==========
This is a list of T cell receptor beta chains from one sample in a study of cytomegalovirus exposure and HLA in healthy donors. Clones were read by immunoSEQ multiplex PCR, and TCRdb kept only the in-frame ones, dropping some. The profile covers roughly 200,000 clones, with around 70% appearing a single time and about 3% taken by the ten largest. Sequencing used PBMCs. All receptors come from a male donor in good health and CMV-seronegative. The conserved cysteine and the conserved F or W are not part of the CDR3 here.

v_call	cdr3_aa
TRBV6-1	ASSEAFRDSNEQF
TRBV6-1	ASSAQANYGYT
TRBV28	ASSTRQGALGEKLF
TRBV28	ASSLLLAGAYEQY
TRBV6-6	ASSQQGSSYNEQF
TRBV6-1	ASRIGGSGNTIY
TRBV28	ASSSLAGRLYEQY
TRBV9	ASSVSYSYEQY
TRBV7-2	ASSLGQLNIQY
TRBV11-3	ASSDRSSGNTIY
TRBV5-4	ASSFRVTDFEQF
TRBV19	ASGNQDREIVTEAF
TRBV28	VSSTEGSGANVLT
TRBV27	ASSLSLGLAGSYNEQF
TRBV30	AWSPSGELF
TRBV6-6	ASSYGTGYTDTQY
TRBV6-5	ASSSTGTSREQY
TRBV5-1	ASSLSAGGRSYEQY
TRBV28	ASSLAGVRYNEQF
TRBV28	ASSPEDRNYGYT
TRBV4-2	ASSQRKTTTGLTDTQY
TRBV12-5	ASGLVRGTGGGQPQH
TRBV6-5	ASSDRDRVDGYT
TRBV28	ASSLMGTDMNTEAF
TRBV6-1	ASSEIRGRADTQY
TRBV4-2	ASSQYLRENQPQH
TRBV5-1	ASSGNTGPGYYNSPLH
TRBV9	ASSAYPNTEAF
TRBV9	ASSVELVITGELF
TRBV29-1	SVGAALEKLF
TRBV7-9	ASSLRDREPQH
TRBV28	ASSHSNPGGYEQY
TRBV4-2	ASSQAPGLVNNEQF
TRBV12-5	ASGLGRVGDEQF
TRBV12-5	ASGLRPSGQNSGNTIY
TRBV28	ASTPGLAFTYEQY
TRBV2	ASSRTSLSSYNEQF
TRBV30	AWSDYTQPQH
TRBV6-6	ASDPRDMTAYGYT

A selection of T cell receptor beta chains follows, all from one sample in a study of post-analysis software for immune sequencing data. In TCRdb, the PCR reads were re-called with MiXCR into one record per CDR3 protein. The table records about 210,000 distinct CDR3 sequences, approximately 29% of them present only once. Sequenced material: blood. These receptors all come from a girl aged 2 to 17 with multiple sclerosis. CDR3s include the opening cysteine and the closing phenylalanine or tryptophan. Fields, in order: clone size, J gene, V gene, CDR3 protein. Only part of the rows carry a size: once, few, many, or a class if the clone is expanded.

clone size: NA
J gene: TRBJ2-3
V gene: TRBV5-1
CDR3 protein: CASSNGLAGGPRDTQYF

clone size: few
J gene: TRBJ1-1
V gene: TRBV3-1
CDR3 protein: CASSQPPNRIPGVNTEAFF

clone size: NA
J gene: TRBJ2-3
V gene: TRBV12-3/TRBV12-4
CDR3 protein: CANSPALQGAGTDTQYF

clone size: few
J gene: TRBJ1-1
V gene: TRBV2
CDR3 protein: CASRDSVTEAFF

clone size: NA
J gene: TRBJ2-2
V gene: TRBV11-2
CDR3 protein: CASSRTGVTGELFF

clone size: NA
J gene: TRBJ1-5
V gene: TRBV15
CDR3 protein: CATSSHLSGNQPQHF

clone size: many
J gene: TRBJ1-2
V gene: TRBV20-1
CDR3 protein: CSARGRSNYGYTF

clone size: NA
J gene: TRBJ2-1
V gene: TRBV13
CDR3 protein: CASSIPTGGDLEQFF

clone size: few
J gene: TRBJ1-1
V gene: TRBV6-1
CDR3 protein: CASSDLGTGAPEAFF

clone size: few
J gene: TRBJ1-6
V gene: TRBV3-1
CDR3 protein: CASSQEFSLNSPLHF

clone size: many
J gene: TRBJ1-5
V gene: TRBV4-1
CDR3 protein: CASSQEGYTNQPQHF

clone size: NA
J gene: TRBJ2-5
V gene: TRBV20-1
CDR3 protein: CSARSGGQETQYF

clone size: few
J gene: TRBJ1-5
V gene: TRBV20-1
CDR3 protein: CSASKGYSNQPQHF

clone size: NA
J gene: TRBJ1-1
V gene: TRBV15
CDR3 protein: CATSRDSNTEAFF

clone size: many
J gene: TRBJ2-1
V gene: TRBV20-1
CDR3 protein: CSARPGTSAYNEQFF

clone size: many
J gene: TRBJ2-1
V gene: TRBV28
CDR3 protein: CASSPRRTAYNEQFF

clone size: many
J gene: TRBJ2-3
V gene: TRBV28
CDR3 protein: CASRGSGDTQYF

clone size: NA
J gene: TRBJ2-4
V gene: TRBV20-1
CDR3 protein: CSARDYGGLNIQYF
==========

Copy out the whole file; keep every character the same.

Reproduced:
This is a list of T cell receptor beta chains from one sample in a study of cytomegalovirus exposure and HLA in healthy donors. Clones were read by immunoSEQ multiplex PCR, and TCRdb kept only the in-frame ones, dropping some. The profile covers roughly 200,000 clones, with around 70% appearing a single time and about 3% taken by the ten largest. Sequencing used PBMCs. All receptors come from a male donor in good health and CMV-seronegative. The conserved cysteine and the conserved F or W are not part of the CDR3 here.

v_call	cdr3_aa
TRBV6-1	ASSEAFRDSNEQF
TRBV6-1	ASSAQANYGYT
TRBV28	ASSTRQGALGEKLF
TRBV28	ASSLLLAGAYEQY
TRBV6-6	ASSQQGSSYNEQF
TRBV6-1	ASRIGGSGNTIY
TRBV28	ASSSLAGRLYEQY
TRBV9	ASSVSYSYEQY
TRBV7-2	ASSLGQLNIQY
TRBV11-3	ASSDRSSGNTIY
TRBV5-4	ASSFRVTDFEQF
TRBV19	ASGNQDREIVTEAF
TRBV28	VSSTEGSGANVLT
TRBV27	ASSLSLGLAGSYNEQF
TRBV30	AWSPSGELF
TRBV6-6	ASSYGTGYTDTQY
TRBV6-5	ASSSTGTSREQY
TRBV5-1	ASSLSAGGRSYEQY
TRBV28	ASSLAGVRYNEQF
TRBV28	ASSPEDRNYGYT
TRBV4-2	ASSQRKTTTGLTDTQY
TRBV12-5	ASGLVRGTGGGQPQH
TRBV6-5	ASSDRDRVDGYT
TRBV28	ASSLMGTDMNTEAF
TRBV6-1	ASSEIRGRADTQY
TRBV4-2	ASSQYLRENQPQH
TRBV5-1	ASSGNTGPGYYNSPLH
TRBV9	ASSAYPNTEAF
TRBV9	ASSVELVITGELF
TRBV29-1	SVGAALEKLF
TRBV7-9	ASSLRDREPQH
TRBV28	ASSHSNPGGYEQY
TRBV4-2	ASSQAPGLVNNEQF
TRBV12-5	ASGLGRVGDEQF
TRBV12-5	ASGLRPSGQNSGNTIY
TRBV28	ASTPGLAFTYEQY
TRBV2	ASSRTSLSSYNEQF
TRBV30	AWSDYTQPQH
TRBV6-6	ASDPRDMTAYGYT

A selection of T cell receptor beta chains follows, all from one sample in a study of post-analysis software for immune sequencing data. In TCRdb, the PCR reads were re-called with MiXCR into one record per CDR3 protein. The table records about 210,000 distinct CDR3 sequences, approximately 29% of them present only once. Sequenced material: blood. These receptors all come from a girl aged 2 to 17 with multiple sclerosis. CDR3s include the opening cysteine and the closing phenylalanine or tryptophan. Fields, in order: clone size, J gene, V gene, CDR3 protein. Only part of the rows carry a size: once, few, many, or a class if the clone is expanded.

clone size: NA
J gene: TRBJ2-3
V gene: TRBV5-1
CDR3 protein: CASSNGLAGGPRDTQYF

clone size: few
J gene: TRBJ1-1
V gene: TRBV3-1
CDR3 protein: CASSQPPNRIPGVNTEAFF

clone size: NA
J gene: TRBJ2-3
V gene: TRBV12-3/TRBV12-4
CDR3 protein: CANSPALQGAGTDTQYF

clone size: few
J gene: TRBJ1-1
V gene: TRBV2
CDR3 protein: CASRDSVTEAFF

clone size: NA
J gene: TRBJ2-2
V gene: TRBV11-2
CDR3 protein: CASSRTGVTGELFF

clone size: NA
J gene: TRBJ1-5
V gene: TRBV15
CDR3 protein: CATSSHLSGNQPQHF

clone size: many
J gene: TRBJ1-2
V gene: TRBV20-1
CDR3 protein: CSARGRSNYGYTF

clone size: NA
J gene: TRBJ2-1
V gene: TRBV13
CDR3 protein: CASSIPTGGDLEQFF

clone size: few
J gene: TRBJ1-1
V gene: TRBV6-1
CDR3 protein: CASSDLGTGAPEAFF

clone size: few
J gene: TRBJ1-6
V gene: TRBV3-1
CDR3 protein: CASSQEFSLNSPLHF

clone size: many
J gene: TRBJ1-5
V gene: TRBV4-1
CDR3 protein: CASSQEGYTNQPQHF

clone size: NA
J gene: TRBJ2-5
V gene: TRBV20-1
CDR3 protein: CSARSGGQETQYF

clone size: few
J gene: TRBJ1-5
V gene: TRBV20-1
CDR3 protein: CSASKGYSNQPQHF

clone size: NA
J gene: TRBJ1-1
V gene: TRBV15
CDR3 protein: CATSRDSNTEAFF

clone size: many
J gene: TRBJ2-1
V gene: TRBV20-1
CDR3 protein: CSARPGTSAYNEQFF

clone size: many
J gene: TRBJ2-1
V gene: TRBV28
CDR3 protein: CASSPRRTAYNEQFF

clone size: many
J gene: TRBJ2-3
V gene: TRBV28
CDR3 protein: CASRGSGDTQYF

clone size: NA
J gene: TRBJ2-4
V gene: TRBV20-1
CDR3 protein: CSARDYGGLNIQYF